Down’s syndrome employee who dedicated 32 years to McDonalds finally retires

Rebelander Basilan
Dec 25, 2018
11:38 P.M.
Share this pen
FacebookTwitterLinkedInEmail

Russell O’Grady has retired from his work at McDonald’s after 32 years of dedicated service.

Advertisement

The 50-year-old Australian native has made headlines because of his courage to conquer the barriers of Down’s Syndrome, a condition that he has.

O’Grady started working at the McDonald’s outlet at 18 years old, and never left his job until his retirement.

Nikita Vandaru, O’Grady’s job support trainer, said the job gave him great experience with the real world.

Advertisement

Follow us on our Twitter account, @amomama_usa, to learn more.

He was hired in 1986 as part of a government program providing employment for people with intellectual disabilities.

He was employed to greet and serve customers as well as clean trays and sweep the floor. He had charmed many people with his bubbly personality.

Advertisement

AN INSPIRATION TO MANY

“We’ve got regular customers who come in to see Russell on Thursday and Friday, and the staff look after him, so we’re going to miss him,” said McDonald’s supervisor Courtney Purcell.

Many people were inspired by O’Grady, who has become a local celebrity.

“People stop him on the street and shake his hand. He’s very affectionate, dearly loved and appreciated, to such an extent that we just don’t believe it,” his father said. “Somebody said to him ‘are you handicapped?’ and his answer was: ‘I used to be when I went to school, but now I work at McDonald’s.'”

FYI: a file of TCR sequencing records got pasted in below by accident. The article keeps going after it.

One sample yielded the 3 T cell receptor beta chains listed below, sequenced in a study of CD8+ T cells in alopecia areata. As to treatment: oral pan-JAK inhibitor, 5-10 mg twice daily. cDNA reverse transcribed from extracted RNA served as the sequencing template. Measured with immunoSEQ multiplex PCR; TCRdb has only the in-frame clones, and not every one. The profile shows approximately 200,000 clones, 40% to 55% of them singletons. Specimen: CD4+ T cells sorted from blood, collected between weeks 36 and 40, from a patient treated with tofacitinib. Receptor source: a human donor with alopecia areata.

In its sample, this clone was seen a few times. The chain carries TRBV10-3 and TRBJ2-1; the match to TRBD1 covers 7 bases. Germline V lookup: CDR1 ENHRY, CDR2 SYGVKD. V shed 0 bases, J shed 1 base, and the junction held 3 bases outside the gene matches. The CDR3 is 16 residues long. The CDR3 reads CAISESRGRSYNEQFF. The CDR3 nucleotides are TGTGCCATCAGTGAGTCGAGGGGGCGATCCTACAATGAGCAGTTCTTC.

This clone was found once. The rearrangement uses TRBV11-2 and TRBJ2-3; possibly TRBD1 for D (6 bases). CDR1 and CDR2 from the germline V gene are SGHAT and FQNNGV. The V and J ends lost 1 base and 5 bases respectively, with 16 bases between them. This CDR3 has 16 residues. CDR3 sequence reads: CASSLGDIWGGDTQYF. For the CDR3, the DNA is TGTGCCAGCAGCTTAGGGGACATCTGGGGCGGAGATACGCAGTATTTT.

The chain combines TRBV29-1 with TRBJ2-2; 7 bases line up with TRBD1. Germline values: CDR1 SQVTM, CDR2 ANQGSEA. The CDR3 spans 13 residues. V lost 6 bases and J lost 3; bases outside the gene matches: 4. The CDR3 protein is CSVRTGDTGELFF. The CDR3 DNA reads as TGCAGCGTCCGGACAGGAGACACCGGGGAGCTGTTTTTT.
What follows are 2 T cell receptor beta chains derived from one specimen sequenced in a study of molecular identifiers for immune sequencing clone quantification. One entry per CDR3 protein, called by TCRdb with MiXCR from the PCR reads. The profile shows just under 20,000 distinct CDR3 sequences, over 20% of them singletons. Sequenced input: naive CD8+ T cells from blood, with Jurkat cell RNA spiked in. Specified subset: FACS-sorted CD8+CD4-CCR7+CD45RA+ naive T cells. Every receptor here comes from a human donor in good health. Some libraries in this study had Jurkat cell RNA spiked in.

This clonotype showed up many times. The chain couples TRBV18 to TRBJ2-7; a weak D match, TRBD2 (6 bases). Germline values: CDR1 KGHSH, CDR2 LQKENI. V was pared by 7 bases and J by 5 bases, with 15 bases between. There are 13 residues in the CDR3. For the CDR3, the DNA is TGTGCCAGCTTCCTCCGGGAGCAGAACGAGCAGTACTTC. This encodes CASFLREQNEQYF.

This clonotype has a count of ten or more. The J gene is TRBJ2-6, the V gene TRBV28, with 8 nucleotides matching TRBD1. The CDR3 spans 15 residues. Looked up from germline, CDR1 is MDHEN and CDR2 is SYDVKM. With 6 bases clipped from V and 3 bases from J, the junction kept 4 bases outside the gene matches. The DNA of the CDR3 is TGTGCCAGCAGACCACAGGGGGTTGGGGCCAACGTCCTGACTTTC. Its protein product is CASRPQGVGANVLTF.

Advertisement
Advertisement

Nikita Vandaru, O’Grady’s job support trainer, said the job gave him great experience with the real world.

“It really helps him, he gets a lot of social interaction and makes him feel like part of the community," she said. "When I watch him work, every second customer will stop and talk to him. He's got a huge smile on his face every time they come."

Now that he is retired, O’Grady intends to enjoy his time playing tenpin bowling at the Northmead Bowling Club.

Advertisement

BREAKING THE STIGMA

Many people with Down Syndrome are now visible with the help of social media, and they are breaking the stigma attached to their condition.

In one viral video, a child with Down Syndrome melted hearts all over the internet with his recitation of the ABC.

John David, who lives with his parents in Helena, Alabama, was only two and a half years old when his family went on a trip to Jacksonville.

His grandmother Pam Sapp filmed the adorable moment when she taught John David to say the ABC. The video has amassed hundreds of thousands of views on social media.

Advertisement